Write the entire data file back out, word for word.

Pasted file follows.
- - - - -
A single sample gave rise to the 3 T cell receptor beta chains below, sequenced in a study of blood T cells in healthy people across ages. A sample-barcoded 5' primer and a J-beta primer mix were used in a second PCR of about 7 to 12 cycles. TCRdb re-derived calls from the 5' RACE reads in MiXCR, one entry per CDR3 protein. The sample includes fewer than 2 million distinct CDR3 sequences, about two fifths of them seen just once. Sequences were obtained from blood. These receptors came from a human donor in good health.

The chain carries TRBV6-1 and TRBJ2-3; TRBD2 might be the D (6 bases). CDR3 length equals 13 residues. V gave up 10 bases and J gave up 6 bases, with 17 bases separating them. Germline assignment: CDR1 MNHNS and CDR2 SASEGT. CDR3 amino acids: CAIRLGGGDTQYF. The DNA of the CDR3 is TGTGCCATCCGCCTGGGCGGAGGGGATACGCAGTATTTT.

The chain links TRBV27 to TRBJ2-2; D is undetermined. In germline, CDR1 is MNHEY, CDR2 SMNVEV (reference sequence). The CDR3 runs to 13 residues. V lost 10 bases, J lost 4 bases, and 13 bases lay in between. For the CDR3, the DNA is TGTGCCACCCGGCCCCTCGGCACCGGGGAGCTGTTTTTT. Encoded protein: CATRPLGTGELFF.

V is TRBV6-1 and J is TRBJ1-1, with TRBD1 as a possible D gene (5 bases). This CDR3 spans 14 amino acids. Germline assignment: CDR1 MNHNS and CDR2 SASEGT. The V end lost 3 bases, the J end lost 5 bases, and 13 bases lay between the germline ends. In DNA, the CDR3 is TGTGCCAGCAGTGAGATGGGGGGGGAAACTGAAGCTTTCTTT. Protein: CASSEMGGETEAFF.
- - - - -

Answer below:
A single sample gave rise to the 3 T cell receptor beta chains below, sequenced in a study of blood T cells in healthy people across ages. A sample-barcoded 5' primer and a J-beta primer mix were used in a second PCR of about 7 to 12 cycles. TCRdb re-derived calls from the 5' RACE reads in MiXCR, one entry per CDR3 protein. The sample includes fewer than 2 million distinct CDR3 sequences, about two fifths of them seen just once. Sequences were obtained from blood. These receptors came from a human donor in good health.

The chain carries TRBV6-1 and TRBJ2-3; TRBD2 might be the D (6 bases). CDR3 length equals 13 residues. V gave up 10 bases and J gave up 6 bases, with 17 bases separating them. Germline assignment: CDR1 MNHNS and CDR2 SASEGT. CDR3 amino acids: CAIRLGGGDTQYF. The DNA of the CDR3 is TGTGCCATCCGCCTGGGCGGAGGGGATACGCAGTATTTT.

The chain links TRBV27 to TRBJ2-2; D is undetermined. In germline, CDR1 is MNHEY, CDR2 SMNVEV (reference sequence). The CDR3 runs to 13 residues. V lost 10 bases, J lost 4 bases, and 13 bases lay in between. For the CDR3, the DNA is TGTGCCACCCGGCCCCTCGGCACCGGGGAGCTGTTTTTT. Encoded protein: CATRPLGTGELFF.

V is TRBV6-1 and J is TRBJ1-1, with TRBD1 as a possible D gene (5 bases). This CDR3 spans 14 amino acids. Germline assignment: CDR1 MNHNS and CDR2 SASEGT. The V end lost 3 bases, the J end lost 5 bases, and 13 bases lay between the germline ends. In DNA, the CDR3 is TGTGCCAGCAGTGAGATGGGGGGGGAAACTGAAGCTTTCTTT. Protein: CASSEMGGETEAFF.